At least 21 civilians have been killed and 27 others injured since the US and Turkey announced a five-day break in fighting in northern Syria, according to the Kurdish Red Crescent.

"Since the ceasefire, we documented 21 civilians dead and 27 injured," a statement from the Kurdish Red Crescent released Tuesday said. "Not counted are all those who remains under the destroyed houses, got kidnapped or executed by the allies of Turkey."

The Kurdish Red Crescent, a humanitarian group, said the humanitarian situation has worsened as displacement camps are overcrowded and there is a shortage of shelters, food, medicine and water. 

Since the Turkish military offensive began in Syria, about 200,000 people have been displaced to southern areas, according to the Kurdish Red Crescent.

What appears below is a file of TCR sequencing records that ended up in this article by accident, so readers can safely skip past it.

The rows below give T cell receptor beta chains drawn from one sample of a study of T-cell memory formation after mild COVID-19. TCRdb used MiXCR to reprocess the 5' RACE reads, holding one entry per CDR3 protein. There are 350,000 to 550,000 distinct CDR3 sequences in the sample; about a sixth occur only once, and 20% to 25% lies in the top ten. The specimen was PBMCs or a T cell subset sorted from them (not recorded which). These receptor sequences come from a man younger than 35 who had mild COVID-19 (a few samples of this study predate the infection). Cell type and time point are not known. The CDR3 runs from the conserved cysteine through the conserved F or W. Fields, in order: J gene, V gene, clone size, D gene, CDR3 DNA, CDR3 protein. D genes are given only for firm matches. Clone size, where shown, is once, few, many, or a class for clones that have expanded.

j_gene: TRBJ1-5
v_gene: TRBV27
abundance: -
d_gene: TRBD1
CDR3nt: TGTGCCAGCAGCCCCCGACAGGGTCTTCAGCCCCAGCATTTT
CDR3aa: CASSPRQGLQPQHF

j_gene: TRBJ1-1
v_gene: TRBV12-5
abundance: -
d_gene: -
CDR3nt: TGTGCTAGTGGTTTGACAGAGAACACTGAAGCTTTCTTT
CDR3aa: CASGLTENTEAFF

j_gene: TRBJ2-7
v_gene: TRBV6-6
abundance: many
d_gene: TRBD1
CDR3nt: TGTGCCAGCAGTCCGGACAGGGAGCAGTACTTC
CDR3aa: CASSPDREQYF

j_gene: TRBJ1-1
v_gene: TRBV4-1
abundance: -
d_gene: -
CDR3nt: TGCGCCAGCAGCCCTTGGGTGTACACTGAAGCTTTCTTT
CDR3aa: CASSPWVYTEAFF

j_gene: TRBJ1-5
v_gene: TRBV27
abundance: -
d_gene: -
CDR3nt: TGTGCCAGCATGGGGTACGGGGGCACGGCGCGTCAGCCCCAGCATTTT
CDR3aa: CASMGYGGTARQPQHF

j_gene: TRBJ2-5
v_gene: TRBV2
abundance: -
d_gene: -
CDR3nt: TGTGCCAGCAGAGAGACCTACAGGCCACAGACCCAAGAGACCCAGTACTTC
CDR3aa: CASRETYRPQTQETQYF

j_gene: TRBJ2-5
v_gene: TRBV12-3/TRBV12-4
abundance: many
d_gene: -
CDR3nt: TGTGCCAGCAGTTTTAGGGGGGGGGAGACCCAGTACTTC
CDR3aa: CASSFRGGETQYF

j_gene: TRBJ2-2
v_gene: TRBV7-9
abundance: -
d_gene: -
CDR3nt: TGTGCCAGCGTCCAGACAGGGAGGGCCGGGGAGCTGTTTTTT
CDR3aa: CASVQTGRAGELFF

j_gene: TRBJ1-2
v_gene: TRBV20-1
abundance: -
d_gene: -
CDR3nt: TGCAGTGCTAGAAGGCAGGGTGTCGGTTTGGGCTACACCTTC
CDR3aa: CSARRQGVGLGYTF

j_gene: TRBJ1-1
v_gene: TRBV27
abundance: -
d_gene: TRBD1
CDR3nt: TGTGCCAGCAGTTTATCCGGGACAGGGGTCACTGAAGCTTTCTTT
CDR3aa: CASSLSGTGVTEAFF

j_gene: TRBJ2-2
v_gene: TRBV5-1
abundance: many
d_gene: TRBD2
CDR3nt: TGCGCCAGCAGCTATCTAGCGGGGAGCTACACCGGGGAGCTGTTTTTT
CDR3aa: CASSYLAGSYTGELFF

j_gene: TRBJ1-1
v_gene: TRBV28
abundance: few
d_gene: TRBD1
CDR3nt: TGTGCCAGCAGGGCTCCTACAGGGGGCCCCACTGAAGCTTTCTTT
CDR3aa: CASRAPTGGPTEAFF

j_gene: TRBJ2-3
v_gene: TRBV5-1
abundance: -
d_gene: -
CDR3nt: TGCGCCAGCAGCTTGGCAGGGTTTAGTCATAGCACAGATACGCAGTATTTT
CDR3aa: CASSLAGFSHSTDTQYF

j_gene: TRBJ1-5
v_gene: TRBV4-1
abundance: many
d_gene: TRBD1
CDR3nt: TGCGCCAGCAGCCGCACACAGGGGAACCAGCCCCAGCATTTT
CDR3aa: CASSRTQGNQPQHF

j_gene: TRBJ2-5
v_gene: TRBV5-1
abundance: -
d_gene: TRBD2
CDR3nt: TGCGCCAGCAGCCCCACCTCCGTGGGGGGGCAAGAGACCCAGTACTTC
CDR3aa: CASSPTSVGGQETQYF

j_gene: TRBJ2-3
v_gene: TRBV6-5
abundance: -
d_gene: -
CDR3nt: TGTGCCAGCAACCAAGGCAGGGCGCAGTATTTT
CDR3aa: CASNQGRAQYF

"After the withdraw of hundreds of humanitarian organizations, the number of victims will increase very dramatically," the statement from the humanitarian organization read. 

The Kurdish Red Crescent also accused the international community of not taking steps to "reduce this catastrophe."

The "ceasefire" agreement — referred to as a "pause" by Turkey — is scheduled to end today. 

9:35 a.m. ET, October 22, 2019

Pompeo: "Some progress has certainly been made" ahead of the 120-hour deadline

From CNN's Jennifer Hansler

 

Secretary of State Mike Pompeo claimed that “some progress has certainly been made” ahead of the 120-hour deadline of the ceasefire agreement negotiated between US and Turkey.